School spending on supply teacher agencies jumps by a fifth in three years

Education recruitment agencies as well as supply agencies have become an indispensable part of most UK school recruitment strategies. Such agencies provide staff for a wide range of contract types, including day-to-day and short-term supply to cover unexpected teacher absences, as well as longer-term vacancies including maternity cover, long-term illness, and permanent positions. If you’re in Leeds area and looking for an education job, check out supply teaching agencies Leeds.

The reasons why schools use recruitment agencies are manifold, just as organisations from many other sectors do. Here are some of the more common ones:

Saving time and resources, and reducing poor recruitment decisions

Schools often lack the time or experience to effectively screen job candidates and are unable to differentiate quality from mediocrity. Job applicants tend to oversell their abilities, enthusiasm, & dedication in their CVs, while other brilliant teachers may have unimpressive CVs, being inexperienced in writing them. Experienced recruiters are better at identifying the most valuable recruits, saving schools time and resources, and minimising their risk of making a bad recruitment decision. Thus, reputable agencies help to enhance the standards of education by ensuring that the most competent candidates are placed in schools.

Recruitment difficulties due to teacher shortages

The teacher shortage in the UK is a well-known fact. With rising numbers of pupils entering the education system, and a large number of teachers leaving the profession, the teacher shortage is expected to rise to over 13,000 by 2021. Furthermore, the shortage is compounded by fewer individuals entering teacher training courses, as there are very few graduates replacing retiring teachers. How does this affect the use of supply agencies by schools? Schools that conduct their own recruiting say it is increasingly challenging to find suitable candidates, even after spending huge sums of money on job advertisements. It is easier for schools to hire an agency to recruit personnel for them, with no risk of wasted advertising expenses and a large, pre-screened pool of agency candidates to choose from.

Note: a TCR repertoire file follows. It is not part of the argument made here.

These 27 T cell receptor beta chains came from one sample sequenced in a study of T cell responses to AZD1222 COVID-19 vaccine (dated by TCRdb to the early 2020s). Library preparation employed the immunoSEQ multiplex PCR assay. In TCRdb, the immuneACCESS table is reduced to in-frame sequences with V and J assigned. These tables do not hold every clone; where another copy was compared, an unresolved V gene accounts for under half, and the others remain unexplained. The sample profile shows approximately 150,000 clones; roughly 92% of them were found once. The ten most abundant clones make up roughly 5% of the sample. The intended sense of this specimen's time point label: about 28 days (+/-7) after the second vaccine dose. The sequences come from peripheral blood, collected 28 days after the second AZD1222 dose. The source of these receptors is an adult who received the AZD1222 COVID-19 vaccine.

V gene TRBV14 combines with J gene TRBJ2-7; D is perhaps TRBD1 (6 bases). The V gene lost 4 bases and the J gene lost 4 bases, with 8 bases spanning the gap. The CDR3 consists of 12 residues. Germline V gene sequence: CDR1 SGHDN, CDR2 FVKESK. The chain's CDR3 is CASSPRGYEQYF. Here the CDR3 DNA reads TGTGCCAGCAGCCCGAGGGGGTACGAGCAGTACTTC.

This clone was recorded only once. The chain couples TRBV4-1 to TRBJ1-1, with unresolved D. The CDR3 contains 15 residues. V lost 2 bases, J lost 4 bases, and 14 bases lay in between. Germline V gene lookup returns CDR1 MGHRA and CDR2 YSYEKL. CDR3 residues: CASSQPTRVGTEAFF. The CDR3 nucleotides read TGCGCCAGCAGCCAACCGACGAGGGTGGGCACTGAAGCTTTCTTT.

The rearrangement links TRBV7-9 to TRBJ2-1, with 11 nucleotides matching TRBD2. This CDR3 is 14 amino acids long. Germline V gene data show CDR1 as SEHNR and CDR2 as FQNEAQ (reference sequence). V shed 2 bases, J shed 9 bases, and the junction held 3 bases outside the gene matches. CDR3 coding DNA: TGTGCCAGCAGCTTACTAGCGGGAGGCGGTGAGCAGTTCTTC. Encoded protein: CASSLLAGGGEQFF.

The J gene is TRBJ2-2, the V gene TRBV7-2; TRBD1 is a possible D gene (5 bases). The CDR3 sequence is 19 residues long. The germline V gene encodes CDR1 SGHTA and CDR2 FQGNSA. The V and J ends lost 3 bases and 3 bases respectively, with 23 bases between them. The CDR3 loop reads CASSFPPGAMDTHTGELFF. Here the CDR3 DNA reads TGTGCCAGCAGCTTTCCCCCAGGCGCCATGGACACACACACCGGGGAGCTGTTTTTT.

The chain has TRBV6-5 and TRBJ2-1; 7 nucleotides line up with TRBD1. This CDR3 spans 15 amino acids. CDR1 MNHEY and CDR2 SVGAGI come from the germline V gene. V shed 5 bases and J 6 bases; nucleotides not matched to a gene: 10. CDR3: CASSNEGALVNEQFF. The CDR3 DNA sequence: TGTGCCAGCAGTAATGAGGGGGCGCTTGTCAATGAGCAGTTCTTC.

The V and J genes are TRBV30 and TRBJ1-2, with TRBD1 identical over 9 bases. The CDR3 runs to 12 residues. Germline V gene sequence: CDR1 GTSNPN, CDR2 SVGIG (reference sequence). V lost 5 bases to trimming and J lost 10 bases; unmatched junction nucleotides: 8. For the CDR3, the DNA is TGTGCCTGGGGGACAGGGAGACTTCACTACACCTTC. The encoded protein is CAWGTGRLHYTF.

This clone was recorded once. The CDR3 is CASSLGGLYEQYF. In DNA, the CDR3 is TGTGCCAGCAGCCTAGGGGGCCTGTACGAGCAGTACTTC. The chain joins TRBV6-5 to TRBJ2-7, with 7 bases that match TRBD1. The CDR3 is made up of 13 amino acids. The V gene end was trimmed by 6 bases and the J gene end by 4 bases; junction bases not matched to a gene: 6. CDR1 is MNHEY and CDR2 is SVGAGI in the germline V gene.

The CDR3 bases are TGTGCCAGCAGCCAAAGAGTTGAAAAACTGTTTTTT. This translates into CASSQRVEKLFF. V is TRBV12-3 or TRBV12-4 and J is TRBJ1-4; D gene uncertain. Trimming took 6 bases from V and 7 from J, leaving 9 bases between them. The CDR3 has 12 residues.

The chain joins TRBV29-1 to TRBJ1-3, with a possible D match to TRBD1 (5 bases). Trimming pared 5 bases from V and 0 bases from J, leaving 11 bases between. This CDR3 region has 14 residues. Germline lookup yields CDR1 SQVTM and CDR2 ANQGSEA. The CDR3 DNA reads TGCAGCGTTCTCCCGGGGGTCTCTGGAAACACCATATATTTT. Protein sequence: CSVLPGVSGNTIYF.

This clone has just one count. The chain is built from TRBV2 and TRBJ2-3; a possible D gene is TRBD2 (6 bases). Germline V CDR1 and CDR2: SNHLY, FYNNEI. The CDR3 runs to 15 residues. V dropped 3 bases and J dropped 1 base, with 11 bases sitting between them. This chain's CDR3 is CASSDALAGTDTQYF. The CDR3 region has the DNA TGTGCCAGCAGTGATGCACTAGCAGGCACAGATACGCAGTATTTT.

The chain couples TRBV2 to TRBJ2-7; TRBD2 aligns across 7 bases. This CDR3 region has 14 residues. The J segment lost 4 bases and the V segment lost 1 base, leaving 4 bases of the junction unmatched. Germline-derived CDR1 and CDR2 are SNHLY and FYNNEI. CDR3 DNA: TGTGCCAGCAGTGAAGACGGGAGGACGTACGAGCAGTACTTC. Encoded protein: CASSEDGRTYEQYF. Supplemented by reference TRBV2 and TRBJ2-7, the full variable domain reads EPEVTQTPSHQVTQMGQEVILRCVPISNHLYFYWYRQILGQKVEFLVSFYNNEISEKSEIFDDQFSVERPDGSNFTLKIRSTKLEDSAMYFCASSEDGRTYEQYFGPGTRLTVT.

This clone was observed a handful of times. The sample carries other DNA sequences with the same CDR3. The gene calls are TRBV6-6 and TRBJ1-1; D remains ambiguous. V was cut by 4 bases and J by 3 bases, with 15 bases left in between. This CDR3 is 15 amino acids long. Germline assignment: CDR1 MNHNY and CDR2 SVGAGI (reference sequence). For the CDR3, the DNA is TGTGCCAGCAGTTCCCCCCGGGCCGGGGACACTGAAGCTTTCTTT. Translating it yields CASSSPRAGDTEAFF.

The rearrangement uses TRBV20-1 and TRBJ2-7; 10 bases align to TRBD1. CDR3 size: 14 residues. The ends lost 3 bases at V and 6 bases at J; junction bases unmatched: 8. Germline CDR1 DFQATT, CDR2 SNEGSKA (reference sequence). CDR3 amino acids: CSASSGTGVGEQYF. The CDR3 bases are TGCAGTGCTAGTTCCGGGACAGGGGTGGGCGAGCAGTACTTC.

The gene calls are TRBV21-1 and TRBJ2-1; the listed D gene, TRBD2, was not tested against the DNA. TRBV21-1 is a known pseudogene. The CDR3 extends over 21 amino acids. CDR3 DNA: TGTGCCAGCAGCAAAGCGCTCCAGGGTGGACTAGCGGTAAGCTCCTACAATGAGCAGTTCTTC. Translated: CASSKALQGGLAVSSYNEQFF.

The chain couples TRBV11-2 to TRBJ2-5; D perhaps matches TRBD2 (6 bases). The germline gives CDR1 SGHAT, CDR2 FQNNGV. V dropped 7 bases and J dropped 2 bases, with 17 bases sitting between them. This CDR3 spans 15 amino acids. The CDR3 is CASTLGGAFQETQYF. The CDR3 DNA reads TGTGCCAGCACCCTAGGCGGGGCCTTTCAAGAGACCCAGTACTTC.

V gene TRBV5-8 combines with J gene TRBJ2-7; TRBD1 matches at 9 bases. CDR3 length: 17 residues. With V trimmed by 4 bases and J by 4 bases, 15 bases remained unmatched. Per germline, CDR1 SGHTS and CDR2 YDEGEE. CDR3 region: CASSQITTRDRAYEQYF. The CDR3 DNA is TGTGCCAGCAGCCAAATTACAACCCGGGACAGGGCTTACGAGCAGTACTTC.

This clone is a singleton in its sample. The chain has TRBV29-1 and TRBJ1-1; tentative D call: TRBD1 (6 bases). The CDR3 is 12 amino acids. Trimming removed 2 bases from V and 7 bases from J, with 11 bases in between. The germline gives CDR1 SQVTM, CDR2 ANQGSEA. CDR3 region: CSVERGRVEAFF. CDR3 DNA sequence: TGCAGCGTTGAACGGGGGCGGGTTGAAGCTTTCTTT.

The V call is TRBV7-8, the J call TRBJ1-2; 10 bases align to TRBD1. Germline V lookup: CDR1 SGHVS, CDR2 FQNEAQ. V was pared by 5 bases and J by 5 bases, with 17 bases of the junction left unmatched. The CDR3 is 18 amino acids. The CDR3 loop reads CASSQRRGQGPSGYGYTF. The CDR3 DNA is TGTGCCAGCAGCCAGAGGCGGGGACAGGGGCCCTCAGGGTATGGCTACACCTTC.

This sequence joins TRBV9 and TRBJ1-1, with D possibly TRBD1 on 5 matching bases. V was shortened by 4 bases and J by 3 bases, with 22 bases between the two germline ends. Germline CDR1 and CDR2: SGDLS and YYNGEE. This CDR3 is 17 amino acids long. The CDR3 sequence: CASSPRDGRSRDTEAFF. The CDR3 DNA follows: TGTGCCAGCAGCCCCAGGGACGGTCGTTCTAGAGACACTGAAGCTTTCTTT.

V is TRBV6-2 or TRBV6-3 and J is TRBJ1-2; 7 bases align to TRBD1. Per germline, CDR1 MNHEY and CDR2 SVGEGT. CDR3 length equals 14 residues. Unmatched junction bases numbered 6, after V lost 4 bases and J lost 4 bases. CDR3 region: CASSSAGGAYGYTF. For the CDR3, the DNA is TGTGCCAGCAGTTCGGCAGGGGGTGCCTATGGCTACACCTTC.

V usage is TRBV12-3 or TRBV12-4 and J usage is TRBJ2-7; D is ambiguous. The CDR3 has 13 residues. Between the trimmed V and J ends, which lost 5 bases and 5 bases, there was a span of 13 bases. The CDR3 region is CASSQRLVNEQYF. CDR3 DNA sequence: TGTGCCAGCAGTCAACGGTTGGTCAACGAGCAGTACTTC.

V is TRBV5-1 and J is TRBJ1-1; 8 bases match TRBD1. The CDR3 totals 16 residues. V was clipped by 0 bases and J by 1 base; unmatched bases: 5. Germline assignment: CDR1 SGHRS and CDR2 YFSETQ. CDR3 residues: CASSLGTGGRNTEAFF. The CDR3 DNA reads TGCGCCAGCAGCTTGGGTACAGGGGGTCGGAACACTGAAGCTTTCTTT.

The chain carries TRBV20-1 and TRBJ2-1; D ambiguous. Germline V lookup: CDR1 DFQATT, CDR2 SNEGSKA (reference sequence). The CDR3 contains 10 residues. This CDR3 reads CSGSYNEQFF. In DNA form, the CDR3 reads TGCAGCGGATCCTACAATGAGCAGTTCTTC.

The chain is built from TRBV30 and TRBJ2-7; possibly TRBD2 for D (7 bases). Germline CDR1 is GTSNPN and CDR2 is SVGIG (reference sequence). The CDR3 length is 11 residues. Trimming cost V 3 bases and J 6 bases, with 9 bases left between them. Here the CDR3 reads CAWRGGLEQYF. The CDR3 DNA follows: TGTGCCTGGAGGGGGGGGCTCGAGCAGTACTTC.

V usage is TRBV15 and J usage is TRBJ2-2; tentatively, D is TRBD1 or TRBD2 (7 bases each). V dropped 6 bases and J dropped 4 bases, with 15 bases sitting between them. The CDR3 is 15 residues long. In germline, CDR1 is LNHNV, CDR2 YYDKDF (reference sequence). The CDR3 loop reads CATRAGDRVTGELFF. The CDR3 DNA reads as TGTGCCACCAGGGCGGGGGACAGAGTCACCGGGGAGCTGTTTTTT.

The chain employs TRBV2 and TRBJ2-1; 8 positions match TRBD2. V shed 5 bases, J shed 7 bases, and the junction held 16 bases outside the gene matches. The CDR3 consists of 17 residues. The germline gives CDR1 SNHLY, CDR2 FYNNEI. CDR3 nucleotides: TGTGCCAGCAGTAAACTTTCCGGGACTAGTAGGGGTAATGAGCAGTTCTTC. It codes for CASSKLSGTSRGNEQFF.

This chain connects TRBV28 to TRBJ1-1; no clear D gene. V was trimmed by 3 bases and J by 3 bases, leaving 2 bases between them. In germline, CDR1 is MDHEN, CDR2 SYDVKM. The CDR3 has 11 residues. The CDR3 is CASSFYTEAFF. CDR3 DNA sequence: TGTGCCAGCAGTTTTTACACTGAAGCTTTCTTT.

Better candidates prefer to be recruited via agencies

More and more educators are now seeking jobs through recruitment agencies instead of applying directly to a hiring school. Job-seekers prefer agencies because it is usually a quicker way to find a position and larger agencies usually have a wide variety of jobs to offer. Professional education recruiters typically have in-depth knowledge of schools in their locality. The best agencies will meaningfully consult with job seekers to ensure the most suitable match between the school and jobseeker. Again, this lowers the risk of making bad recruitment decisions and helps ensure a higher standard of education for students.

Temp-to-Perm Options

Numerous schools and jobseekers prefer to operate on a temp-to-perm basis. In such a scenario, a teacher is employed on a temporary contract, with prospects of becoming a permanent staff member. This lowers the risk, both for schools and teachers, of making poor recruitment choices. It allows both parties to try working together before making a more permanent commitment.

Supply agencies are an indispensable component of most UK school hiring programmes

Most UK schools currently use supply agencies in their recruitment mix. This occurs for a combination of the reasons mentioned above. Headteachers, SENCO, and other school leaders appreciate the reduced administration and handling of wasted time that comes with hiring through agencies. They also appreciate the benefits of employing pre-screened, top-quality agency staff. If your school intends to use agencies in its staff recruitment strategy, make sure to choose well-regarded agencies with extensive knowledge of the local area.

The aforementioned article provides information on why most schools use supply agencies to fill short-term and long-term vacancies in their schools.

By Rehan

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